Cloud storage, mobile devices, desktop operating systems, and versatile computing hardware are only a few of Microsoft’s main areas of interest going forward. As one might expect, productivity software is another domain where the Redmond-based company wants to maintain its relevancy and continue making the big bucks.
Microsoft Office, the ubiquitous productivity suite that more than a billion people use worldwide, is due for an update in the next year or so. The rumor mill hints in that direction, as does history. Microsoft Office 2007 rolled out in January 2007, Office 2010 in June 2010, and the latest incarnation of the software suite in January 2013.
Microsoft typically upgrades the software every two-and-a-half years, as evidenced by the aforementioned time-frame. A new report suggests that Microsoft doesn’t plan to mess with tradition anytime in the near future. According to Julia White, the General Manager of Office and Office 365 Marketing, the company will release Office 16 sometime in the second half of next year.
While the margin of error is quite wide, this means we could see the follow-up to Office 2013 drop as early as next July, or as late as December.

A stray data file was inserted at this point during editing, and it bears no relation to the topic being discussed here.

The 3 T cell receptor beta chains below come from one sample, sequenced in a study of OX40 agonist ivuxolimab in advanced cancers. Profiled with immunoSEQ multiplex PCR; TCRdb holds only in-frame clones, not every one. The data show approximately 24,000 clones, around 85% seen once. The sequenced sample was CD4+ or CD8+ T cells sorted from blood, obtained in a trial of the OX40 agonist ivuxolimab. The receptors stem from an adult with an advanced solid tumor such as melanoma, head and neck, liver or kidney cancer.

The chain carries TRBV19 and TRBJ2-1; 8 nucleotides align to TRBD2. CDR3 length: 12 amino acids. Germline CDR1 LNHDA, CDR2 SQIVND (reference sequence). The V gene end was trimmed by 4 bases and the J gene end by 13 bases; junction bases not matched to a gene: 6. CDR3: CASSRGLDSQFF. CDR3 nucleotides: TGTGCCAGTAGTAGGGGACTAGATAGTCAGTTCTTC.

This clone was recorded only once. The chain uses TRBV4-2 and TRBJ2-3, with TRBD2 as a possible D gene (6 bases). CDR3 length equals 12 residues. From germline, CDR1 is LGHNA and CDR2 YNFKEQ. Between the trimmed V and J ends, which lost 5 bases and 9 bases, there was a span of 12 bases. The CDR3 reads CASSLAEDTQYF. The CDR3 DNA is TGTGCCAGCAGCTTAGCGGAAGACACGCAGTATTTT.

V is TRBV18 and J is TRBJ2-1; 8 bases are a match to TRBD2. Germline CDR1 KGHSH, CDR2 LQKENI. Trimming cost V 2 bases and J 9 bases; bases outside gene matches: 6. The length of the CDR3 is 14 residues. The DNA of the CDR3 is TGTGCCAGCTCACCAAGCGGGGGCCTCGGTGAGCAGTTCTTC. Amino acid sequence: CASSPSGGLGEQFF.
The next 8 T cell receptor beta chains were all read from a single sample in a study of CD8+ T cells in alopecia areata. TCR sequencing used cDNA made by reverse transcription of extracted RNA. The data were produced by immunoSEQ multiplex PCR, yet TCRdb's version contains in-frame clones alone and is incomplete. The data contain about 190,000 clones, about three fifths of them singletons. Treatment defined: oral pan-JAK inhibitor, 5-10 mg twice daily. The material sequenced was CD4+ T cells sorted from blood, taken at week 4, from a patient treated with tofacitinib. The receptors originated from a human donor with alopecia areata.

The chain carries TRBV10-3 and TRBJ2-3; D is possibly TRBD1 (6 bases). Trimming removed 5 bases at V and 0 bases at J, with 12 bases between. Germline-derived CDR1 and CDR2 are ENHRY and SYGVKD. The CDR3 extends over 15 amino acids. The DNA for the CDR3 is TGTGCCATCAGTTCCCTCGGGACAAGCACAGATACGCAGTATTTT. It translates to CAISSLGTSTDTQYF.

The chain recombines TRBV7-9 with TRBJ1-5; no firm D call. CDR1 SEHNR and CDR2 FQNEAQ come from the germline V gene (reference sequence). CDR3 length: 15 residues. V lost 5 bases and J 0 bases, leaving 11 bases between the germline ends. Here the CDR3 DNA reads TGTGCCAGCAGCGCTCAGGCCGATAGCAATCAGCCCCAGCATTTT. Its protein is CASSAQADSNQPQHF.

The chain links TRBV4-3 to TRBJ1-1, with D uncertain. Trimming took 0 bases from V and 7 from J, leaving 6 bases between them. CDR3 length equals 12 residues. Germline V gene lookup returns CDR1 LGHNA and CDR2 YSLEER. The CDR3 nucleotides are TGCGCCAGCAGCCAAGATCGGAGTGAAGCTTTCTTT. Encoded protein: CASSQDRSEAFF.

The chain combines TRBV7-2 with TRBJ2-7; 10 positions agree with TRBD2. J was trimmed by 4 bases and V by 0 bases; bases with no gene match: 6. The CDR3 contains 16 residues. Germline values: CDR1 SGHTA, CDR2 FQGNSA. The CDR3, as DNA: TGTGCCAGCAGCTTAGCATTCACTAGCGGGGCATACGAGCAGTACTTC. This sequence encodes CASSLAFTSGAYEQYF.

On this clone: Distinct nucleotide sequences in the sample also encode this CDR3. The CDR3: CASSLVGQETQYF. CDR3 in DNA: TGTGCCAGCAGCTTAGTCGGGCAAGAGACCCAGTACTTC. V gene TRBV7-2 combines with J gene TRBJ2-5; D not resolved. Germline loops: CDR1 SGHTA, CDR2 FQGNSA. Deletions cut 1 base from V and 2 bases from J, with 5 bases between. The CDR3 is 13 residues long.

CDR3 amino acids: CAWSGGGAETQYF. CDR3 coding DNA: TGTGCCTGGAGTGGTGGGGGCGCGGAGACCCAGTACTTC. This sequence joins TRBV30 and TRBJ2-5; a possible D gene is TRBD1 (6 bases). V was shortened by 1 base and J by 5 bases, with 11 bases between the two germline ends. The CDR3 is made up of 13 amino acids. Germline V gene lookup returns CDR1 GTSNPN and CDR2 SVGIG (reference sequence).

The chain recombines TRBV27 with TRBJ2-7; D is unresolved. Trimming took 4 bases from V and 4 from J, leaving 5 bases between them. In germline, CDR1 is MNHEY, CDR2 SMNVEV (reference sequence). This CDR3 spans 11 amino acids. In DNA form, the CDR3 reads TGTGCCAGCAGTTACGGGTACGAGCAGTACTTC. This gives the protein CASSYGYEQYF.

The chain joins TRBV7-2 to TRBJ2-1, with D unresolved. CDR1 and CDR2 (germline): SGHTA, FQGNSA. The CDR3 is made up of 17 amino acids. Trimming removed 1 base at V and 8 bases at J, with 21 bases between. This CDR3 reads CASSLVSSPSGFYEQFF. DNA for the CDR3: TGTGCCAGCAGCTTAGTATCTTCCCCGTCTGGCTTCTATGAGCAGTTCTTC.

Previous whispers — interestingly enough — pegged the updated suite’s initial release for the spring of 2015, so perhaps development isn’t going as smoothly as previously believed. Alternatively, perhaps Microsoft is just taking extra time to incorporate a few added features into the package. It wouldn’t be surprising, given the latest three versions of the suite all show a three-year difference in their titles. So far, leaked photos only show minor aesthetic tweaks, such as an optional black theme for both Word and PowerPoint.
A Clippy-like, “Tell Me” support function is rumored to be on the way, giving users an easier way to ask for help compared to what’s currently offered. We also presume the software will feature a wealth of stability improvements, and tighter integration with various cloud services compared to what is currently offered.
Also, the next Office client should launch alongside Exchange Server and SharePoint Server updates, with a beta program likely accessible as early as next Spring.